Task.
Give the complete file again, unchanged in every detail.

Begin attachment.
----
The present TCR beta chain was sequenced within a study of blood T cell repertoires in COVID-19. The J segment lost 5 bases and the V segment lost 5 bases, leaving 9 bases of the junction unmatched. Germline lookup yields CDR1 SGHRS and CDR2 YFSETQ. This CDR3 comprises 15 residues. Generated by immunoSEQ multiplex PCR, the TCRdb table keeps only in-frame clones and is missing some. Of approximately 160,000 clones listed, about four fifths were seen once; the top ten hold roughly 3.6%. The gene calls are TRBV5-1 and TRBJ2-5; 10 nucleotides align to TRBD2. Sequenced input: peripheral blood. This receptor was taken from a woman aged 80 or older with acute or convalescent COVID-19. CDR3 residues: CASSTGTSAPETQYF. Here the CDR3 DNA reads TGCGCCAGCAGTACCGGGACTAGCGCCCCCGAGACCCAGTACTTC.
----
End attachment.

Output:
The present TCR beta chain was sequenced within a study of blood T cell repertoires in COVID-19. The J segment lost 5 bases and the V segment lost 5 bases, leaving 9 bases of the junction unmatched. Germline lookup yields CDR1 SGHRS and CDR2 YFSETQ. This CDR3 comprises 15 residues. Generated by immunoSEQ multiplex PCR, the TCRdb table keeps only in-frame clones and is missing some. Of approximately 160,000 clones listed, about four fifths were seen once; the top ten hold roughly 3.6%. The gene calls are TRBV5-1 and TRBJ2-5; 10 nucleotides align to TRBD2. Sequenced input: peripheral blood. This receptor was taken from a woman aged 80 or older with acute or convalescent COVID-19. CDR3 residues: CASSTGTSAPETQYF. Here the CDR3 DNA reads TGCGCCAGCAGTACCGGGACTAGCGCCCCCGAGACCCAGTACTTC.